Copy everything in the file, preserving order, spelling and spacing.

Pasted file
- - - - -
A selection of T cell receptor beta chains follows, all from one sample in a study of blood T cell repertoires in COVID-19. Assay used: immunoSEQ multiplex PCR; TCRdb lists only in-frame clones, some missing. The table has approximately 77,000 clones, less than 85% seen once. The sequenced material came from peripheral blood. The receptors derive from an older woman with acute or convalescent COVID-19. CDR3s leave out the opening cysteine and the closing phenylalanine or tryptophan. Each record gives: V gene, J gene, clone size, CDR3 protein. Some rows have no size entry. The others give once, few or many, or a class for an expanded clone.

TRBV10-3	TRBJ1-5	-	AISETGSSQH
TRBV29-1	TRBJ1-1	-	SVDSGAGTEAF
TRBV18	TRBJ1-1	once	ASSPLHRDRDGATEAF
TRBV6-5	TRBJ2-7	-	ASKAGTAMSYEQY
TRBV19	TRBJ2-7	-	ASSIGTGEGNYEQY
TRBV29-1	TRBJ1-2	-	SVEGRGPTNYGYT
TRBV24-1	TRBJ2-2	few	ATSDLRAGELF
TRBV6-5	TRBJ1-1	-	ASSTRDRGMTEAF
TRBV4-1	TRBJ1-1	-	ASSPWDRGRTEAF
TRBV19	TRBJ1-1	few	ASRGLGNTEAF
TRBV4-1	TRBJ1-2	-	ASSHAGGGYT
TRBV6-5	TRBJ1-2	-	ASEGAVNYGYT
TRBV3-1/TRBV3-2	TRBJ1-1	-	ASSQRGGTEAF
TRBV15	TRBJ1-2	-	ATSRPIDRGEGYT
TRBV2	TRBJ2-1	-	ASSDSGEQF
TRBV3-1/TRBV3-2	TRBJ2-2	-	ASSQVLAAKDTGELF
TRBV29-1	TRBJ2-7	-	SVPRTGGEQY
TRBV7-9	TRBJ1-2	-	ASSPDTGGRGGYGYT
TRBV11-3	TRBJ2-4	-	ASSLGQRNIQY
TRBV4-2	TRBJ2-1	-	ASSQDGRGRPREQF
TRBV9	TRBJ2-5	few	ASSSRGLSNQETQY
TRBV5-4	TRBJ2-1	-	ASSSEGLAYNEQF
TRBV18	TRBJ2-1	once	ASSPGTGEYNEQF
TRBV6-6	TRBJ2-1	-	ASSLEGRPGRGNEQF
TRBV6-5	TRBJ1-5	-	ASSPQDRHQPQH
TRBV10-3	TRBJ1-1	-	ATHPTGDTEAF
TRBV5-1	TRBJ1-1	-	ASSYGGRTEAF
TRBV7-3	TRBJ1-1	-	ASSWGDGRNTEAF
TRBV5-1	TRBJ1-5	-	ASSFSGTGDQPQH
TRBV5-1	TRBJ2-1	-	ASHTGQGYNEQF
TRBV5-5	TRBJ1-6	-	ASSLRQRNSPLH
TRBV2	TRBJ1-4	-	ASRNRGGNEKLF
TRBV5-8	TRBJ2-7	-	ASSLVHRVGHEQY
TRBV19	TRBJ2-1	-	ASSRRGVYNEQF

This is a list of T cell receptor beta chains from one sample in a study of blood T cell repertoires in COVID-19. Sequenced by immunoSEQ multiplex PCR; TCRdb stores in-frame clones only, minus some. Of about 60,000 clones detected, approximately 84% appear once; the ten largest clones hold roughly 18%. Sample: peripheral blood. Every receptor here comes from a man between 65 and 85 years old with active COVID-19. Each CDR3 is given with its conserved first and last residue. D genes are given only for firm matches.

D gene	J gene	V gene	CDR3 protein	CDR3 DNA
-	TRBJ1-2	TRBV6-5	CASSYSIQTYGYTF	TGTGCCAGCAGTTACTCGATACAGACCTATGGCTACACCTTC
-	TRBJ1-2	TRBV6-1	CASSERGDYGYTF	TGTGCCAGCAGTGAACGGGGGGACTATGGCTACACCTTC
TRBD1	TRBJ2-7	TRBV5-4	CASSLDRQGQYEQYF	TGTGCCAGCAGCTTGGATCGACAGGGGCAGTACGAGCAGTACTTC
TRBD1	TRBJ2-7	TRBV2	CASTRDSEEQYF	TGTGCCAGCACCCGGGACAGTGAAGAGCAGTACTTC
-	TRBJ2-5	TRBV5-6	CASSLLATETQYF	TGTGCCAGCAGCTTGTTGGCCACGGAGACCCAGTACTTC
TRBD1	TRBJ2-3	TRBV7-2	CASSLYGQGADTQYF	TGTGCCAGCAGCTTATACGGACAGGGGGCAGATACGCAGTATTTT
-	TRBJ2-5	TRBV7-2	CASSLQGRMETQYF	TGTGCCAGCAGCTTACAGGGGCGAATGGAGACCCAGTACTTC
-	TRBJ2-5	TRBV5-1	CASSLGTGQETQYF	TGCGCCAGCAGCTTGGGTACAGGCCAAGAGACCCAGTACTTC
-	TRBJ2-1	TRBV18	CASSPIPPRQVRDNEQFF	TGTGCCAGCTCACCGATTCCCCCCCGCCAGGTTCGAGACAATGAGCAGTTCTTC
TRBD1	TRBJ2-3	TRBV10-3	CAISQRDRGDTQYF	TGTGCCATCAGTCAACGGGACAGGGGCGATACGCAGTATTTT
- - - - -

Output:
A selection of T cell receptor beta chains follows, all from one sample in a study of blood T cell repertoires in COVID-19. Assay used: immunoSEQ multiplex PCR; TCRdb lists only in-frame clones, some missing. The table has approximately 77,000 clones, less than 85% seen once. The sequenced material came from peripheral blood. The receptors derive from an older woman with acute or convalescent COVID-19. CDR3s leave out the opening cysteine and the closing phenylalanine or tryptophan. Each record gives: V gene, J gene, clone size, CDR3 protein. Some rows have no size entry. The others give once, few or many, or a class for an expanded clone.

TRBV10-3	TRBJ1-5	-	AISETGSSQH
TRBV29-1	TRBJ1-1	-	SVDSGAGTEAF
TRBV18	TRBJ1-1	once	ASSPLHRDRDGATEAF
TRBV6-5	TRBJ2-7	-	ASKAGTAMSYEQY
TRBV19	TRBJ2-7	-	ASSIGTGEGNYEQY
TRBV29-1	TRBJ1-2	-	SVEGRGPTNYGYT
TRBV24-1	TRBJ2-2	few	ATSDLRAGELF
TRBV6-5	TRBJ1-1	-	ASSTRDRGMTEAF
TRBV4-1	TRBJ1-1	-	ASSPWDRGRTEAF
TRBV19	TRBJ1-1	few	ASRGLGNTEAF
TRBV4-1	TRBJ1-2	-	ASSHAGGGYT
TRBV6-5	TRBJ1-2	-	ASEGAVNYGYT
TRBV3-1/TRBV3-2	TRBJ1-1	-	ASSQRGGTEAF
TRBV15	TRBJ1-2	-	ATSRPIDRGEGYT
TRBV2	TRBJ2-1	-	ASSDSGEQF
TRBV3-1/TRBV3-2	TRBJ2-2	-	ASSQVLAAKDTGELF
TRBV29-1	TRBJ2-7	-	SVPRTGGEQY
TRBV7-9	TRBJ1-2	-	ASSPDTGGRGGYGYT
TRBV11-3	TRBJ2-4	-	ASSLGQRNIQY
TRBV4-2	TRBJ2-1	-	ASSQDGRGRPREQF
TRBV9	TRBJ2-5	few	ASSSRGLSNQETQY
TRBV5-4	TRBJ2-1	-	ASSSEGLAYNEQF
TRBV18	TRBJ2-1	once	ASSPGTGEYNEQF
TRBV6-6	TRBJ2-1	-	ASSLEGRPGRGNEQF
TRBV6-5	TRBJ1-5	-	ASSPQDRHQPQH
TRBV10-3	TRBJ1-1	-	ATHPTGDTEAF
TRBV5-1	TRBJ1-1	-	ASSYGGRTEAF
TRBV7-3	TRBJ1-1	-	ASSWGDGRNTEAF
TRBV5-1	TRBJ1-5	-	ASSFSGTGDQPQH
TRBV5-1	TRBJ2-1	-	ASHTGQGYNEQF
TRBV5-5	TRBJ1-6	-	ASSLRQRNSPLH
TRBV2	TRBJ1-4	-	ASRNRGGNEKLF
TRBV5-8	TRBJ2-7	-	ASSLVHRVGHEQY
TRBV19	TRBJ2-1	-	ASSRRGVYNEQF

This is a list of T cell receptor beta chains from one sample in a study of blood T cell repertoires in COVID-19. Sequenced by immunoSEQ multiplex PCR; TCRdb stores in-frame clones only, minus some. Of about 60,000 clones detected, approximately 84% appear once; the ten largest clones hold roughly 18%. Sample: peripheral blood. Every receptor here comes from a man between 65 and 85 years old with active COVID-19. Each CDR3 is given with its conserved first and last residue. D genes are given only for firm matches.

D gene	J gene	V gene	CDR3 protein	CDR3 DNA
-	TRBJ1-2	TRBV6-5	CASSYSIQTYGYTF	TGTGCCAGCAGTTACTCGATACAGACCTATGGCTACACCTTC
-	TRBJ1-2	TRBV6-1	CASSERGDYGYTF	TGTGCCAGCAGTGAACGGGGGGACTATGGCTACACCTTC
TRBD1	TRBJ2-7	TRBV5-4	CASSLDRQGQYEQYF	TGTGCCAGCAGCTTGGATCGACAGGGGCAGTACGAGCAGTACTTC
TRBD1	TRBJ2-7	TRBV2	CASTRDSEEQYF	TGTGCCAGCACCCGGGACAGTGAAGAGCAGTACTTC
-	TRBJ2-5	TRBV5-6	CASSLLATETQYF	TGTGCCAGCAGCTTGTTGGCCACGGAGACCCAGTACTTC
TRBD1	TRBJ2-3	TRBV7-2	CASSLYGQGADTQYF	TGTGCCAGCAGCTTATACGGACAGGGGGCAGATACGCAGTATTTT
-	TRBJ2-5	TRBV7-2	CASSLQGRMETQYF	TGTGCCAGCAGCTTACAGGGGCGAATGGAGACCCAGTACTTC
-	TRBJ2-5	TRBV5-1	CASSLGTGQETQYF	TGCGCCAGCAGCTTGGGTACAGGCCAAGAGACCCAGTACTTC
-	TRBJ2-1	TRBV18	CASSPIPPRQVRDNEQFF	TGTGCCAGCTCACCGATTCCCCCCCGCCAGGTTCGAGACAATGAGCAGTTCTTC
TRBD1	TRBJ2-3	TRBV10-3	CAISQRDRGDTQYF	TGTGCCATCAGTCAACGGGACAGGGGCGATACGCAGTATTTT